Sunday, February 10, 2008

Good Evening

It' just about dusk here in Frisco, dad can see the sunset from the window in his room. That in it's self is encouraging because it means he's sitting up in bed. With his steady diet of medication he is starting to improve more rapidly. He walked around his room a little and is much more alert and talkative.

He enjoys sitting in his chair and listening to me read the comments people have posted on this Blog. He misses the one on one contact with people so hearing the kind words people have take the time to write really hits home. Thank you.

Sitting here in the room I tend to revert to the time passing technique that got me through most of my academic life, no it wasn't refers. Day dreaming, day dreaming has never failed me, it taught me what no teacher could.

I was just thinking about the first words I spoke and how I must have known my life was going to be different.

I was about two years old, yet to uttered a single word, mama, daddy,nothing. We were traveling through southern Utah, driving over Devils Backbone in our old rust red Datsun convertible. They call it Devils Backbone Because it's a high ,narrow, barely one lane road that drops of steeply on both sides. Well the car was packed , mom, dad my older brother Scott my sister Kay and a nice picnic lunch. I was sandwiched in the back seat between Scott and Kay were I couldn't see a thing. Frustrated with the seating arrangement I climbed over Kay's lap pulled my self up over the side of the back seat and peered over the side of the car at surely what was to be our fiery fate lying below. It was at that precise moment I blurted out "O Dod DAMN" The car screeched to a halt, once again silence.
I guess I just waiting for the appropriate time to burst forth with speech.


chico said...

Well Duncan ,that sure was a good time to start talking. Sure did laugh when I was reading that story!! Good luck to you all and hope tomorrow brings smiles.

coolhanduke said...

Duncan, your stories are such a meaningful delight in this troubling time. You have your father's ability to pluck wit and wisdom from the thinnest of air.

Please let Bruce and Joanna know that Joan and I are holding them in our hearts all day and long to see them home. We love and cherish them.

Dan Scanlan and Joan Buffington

Anonymous said...

All of Utah's friends at the Columbus Folk Music Society wish him well and are following this blog for news. Thank you for keeping us up to date. Utah, hang in there. You ain't done yet.

coolhanduke said...


Please pass along these comments to Utah from the ukulele madness email forum.
Thanks, Dan

Thanx for the heads up. Utah means a lot to
a lot of people and he is counted as a friend to many
of us who only met him once or infrequently were
graced with his presence. His wit and joy of song has
been an inspiration for many of us. Please pass along
our best wishes and let him know that we think of him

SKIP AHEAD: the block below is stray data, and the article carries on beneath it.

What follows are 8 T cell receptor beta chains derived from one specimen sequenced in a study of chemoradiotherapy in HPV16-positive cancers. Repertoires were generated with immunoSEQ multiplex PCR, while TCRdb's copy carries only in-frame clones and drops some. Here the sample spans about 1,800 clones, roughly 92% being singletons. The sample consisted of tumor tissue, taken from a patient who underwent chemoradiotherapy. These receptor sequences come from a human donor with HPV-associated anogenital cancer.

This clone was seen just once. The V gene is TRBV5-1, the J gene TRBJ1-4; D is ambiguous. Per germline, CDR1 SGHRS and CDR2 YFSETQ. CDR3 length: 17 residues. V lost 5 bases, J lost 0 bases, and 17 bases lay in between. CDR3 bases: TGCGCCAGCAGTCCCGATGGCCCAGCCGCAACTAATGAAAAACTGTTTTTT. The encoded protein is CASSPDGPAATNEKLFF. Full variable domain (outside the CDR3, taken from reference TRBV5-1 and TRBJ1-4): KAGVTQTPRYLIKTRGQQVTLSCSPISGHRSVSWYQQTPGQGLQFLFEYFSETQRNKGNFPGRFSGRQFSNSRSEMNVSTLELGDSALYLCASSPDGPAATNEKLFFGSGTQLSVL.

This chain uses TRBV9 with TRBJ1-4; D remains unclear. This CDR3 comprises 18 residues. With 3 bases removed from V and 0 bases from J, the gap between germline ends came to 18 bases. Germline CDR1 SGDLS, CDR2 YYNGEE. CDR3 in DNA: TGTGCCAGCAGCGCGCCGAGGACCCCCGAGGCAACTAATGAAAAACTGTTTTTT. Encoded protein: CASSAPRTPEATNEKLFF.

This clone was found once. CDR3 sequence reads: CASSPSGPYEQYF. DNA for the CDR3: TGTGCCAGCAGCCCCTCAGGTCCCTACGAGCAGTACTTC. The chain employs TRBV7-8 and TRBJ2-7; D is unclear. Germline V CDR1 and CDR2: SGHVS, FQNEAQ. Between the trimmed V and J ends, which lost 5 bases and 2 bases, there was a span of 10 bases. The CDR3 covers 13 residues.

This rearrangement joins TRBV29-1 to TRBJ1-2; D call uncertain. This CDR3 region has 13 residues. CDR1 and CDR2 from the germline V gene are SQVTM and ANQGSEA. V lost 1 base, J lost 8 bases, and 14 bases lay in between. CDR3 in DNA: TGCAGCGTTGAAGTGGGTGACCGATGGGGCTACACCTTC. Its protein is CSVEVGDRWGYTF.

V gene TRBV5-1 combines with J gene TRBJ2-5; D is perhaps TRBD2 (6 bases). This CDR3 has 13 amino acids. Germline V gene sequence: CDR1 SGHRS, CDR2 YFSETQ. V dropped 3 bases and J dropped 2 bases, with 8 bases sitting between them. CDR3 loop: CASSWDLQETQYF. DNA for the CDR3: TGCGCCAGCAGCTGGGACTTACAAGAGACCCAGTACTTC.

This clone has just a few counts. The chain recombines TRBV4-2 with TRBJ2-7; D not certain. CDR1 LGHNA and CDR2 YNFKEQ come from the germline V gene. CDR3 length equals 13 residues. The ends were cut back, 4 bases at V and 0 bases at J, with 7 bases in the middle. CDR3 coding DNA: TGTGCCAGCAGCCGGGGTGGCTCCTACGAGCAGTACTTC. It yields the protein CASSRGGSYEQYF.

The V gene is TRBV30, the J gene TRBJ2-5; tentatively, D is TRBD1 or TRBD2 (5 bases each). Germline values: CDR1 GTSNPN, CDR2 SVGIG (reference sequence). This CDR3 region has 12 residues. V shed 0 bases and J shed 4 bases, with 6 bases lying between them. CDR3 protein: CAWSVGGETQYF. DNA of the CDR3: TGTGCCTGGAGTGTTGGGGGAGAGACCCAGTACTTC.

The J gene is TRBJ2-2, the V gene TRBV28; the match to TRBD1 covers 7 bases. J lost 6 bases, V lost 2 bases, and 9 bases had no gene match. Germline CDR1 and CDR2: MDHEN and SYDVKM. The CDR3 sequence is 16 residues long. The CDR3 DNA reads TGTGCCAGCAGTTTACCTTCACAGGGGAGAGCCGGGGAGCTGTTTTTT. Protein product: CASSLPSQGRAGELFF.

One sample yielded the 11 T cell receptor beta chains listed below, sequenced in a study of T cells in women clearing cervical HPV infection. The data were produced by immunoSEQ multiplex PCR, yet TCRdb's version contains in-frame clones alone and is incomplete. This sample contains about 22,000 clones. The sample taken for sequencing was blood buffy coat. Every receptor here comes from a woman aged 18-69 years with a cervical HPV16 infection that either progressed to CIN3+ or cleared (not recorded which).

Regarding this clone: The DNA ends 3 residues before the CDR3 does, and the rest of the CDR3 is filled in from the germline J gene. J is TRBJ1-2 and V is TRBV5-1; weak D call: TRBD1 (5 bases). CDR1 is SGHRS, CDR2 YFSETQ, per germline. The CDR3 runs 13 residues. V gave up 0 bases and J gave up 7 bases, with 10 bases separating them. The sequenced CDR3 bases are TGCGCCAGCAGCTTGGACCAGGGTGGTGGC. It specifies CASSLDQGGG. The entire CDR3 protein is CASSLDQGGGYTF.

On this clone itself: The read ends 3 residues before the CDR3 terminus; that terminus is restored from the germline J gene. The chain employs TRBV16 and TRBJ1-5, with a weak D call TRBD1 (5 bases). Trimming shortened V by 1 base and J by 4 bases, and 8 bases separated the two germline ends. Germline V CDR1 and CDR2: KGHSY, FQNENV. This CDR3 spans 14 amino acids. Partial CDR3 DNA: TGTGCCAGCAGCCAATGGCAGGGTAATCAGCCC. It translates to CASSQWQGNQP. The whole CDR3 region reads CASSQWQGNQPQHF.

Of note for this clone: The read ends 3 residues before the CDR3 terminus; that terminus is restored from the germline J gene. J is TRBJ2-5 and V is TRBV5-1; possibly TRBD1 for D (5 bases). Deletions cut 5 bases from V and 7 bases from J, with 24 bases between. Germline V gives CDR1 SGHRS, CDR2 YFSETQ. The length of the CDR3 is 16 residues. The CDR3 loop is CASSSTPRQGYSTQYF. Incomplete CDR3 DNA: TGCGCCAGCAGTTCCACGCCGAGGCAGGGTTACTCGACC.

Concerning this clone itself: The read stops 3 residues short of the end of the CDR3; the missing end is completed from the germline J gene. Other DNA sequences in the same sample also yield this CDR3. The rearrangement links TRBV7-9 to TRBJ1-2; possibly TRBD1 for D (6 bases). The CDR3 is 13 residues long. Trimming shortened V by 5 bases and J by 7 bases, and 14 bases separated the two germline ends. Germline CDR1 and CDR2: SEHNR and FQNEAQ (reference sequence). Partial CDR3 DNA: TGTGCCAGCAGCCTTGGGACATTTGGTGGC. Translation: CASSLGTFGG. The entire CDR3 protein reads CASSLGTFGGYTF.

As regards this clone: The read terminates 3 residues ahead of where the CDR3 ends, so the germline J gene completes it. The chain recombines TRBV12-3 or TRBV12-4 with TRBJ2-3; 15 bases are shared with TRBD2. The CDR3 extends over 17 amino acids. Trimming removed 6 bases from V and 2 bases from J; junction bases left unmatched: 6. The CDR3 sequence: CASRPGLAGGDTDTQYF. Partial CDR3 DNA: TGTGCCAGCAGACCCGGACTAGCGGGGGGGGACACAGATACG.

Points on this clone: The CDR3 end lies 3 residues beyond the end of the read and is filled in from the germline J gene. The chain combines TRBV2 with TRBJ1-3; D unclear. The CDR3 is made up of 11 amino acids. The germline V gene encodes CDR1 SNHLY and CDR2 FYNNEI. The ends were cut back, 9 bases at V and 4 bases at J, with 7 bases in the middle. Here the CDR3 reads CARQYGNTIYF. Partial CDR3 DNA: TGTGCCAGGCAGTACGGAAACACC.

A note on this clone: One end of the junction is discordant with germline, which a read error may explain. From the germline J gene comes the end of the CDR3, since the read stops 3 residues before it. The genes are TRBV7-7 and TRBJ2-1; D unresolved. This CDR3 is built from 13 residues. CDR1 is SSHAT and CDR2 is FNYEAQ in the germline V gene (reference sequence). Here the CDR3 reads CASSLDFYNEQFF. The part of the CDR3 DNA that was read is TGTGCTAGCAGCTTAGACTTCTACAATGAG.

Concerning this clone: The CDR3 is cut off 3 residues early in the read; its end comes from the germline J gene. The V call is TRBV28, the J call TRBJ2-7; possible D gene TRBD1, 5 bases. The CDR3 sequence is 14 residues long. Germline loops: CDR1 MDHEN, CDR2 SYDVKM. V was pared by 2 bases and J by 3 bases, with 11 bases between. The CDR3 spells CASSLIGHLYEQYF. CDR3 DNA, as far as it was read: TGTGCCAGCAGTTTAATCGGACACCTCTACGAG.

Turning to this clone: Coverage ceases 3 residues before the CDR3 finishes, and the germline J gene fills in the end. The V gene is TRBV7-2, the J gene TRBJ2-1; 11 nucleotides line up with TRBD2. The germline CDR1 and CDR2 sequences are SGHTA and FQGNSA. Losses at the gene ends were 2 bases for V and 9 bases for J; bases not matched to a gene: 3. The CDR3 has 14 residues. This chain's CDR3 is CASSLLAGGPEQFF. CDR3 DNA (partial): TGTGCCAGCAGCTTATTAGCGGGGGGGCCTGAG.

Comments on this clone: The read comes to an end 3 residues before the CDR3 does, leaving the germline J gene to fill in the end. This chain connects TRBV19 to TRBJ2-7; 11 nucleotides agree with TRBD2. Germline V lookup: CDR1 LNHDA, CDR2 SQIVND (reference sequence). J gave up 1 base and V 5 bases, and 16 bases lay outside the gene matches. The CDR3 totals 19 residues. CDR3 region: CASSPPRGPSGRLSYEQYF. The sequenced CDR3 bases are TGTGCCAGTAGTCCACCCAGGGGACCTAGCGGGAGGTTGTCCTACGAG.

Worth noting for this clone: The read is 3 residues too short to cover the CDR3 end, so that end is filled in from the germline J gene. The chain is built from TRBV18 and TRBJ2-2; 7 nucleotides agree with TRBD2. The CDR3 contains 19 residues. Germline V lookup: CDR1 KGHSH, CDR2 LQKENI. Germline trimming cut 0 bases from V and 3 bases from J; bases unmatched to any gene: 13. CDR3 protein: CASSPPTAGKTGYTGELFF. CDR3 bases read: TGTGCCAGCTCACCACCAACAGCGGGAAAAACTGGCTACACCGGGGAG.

often. Particularly in song.
Hallllllaaaaloooya I'm a bum!



The USA, apart from great musical innovation, has produced some wonderful
storytellers. Utah Philips is one of the finest.

He seems resigned to his fate, and when the sad day comes, I wish him well
on his next journey. I guess he'll be bumming the road to heaven with Fryin'
Pan Jack and all those other great characters.

Andrew Perry

Singer-songwriter, guitarist, song re-modeller - and grumpy old man.

SirMelvinTheInconsequential said...

Thanks for the updates. I've been a fan of Utah's music since my dad introduced me to his LP of Good Though when I was three (threeannahalf) years old, and I'm proud to say that his music and stories permanently warped my world view. My thoughts are with you all in these difficult times.
Cory W.

Les Avenge Lexi said...

thank you. for this blog.

you can let your dad know that there's another person out here wishing him good health and a speedy recovery!

i have some pictures i would like to send you from a show he did with ani in grass valley. i will post a link to them in the coming days! i got to get them uploaded.

tucson, az

Saul said...

Hi Duncan,

Somehow I didn't know about this blog, but glad it was just mentioned on the Folk Alliance list. I have been kept up to date, though, by Mark Ross, and listened to your Dad's very touching podcast from the hospital room.

I often think of him and those wonderful days on the road together in the early 1970s (I was the harmonica-player), and fervently wish him back to health & home.

Saul Broudy
Philadelphia, PA

mudcat kat said...

It's obvious you were raised by a Master Storyteller! Thanks so much for the blog...keeping us up to date at what must be a difficult time. Loved your story of First Words.

Anonymous said...

Hey folks,

All us fellow workers out here in the chilly morning air (8 degrees) back in Buffalo at the Righteous Babe Headquarters are sending our love and well wishes. Isn't this interweb thing great? Too bad it doesn't make toast...

thinking of you,Utah.

-thank you Duncan.

Mary Begley and all the staffs at RBR.

Chico said...

Good morning Duncan; I just wonder if you could relay to your dad that he has changed my life. He has changed it in a positive way, from a man with a chip on his shoulder, to one with a better outlook on life.His word and song have a very calming effect, and make me Think about my place on earth. For all that I thank him and you. MY wife and I really enjoyed meeting you both in Homer,NY last year. It was a wonderful experience.I flagged for 30 years on the "Route of the Black Diamond", and I will be holding the west bound here as long as I can. God bless you all. Keith Bednar

Nory Fussell said...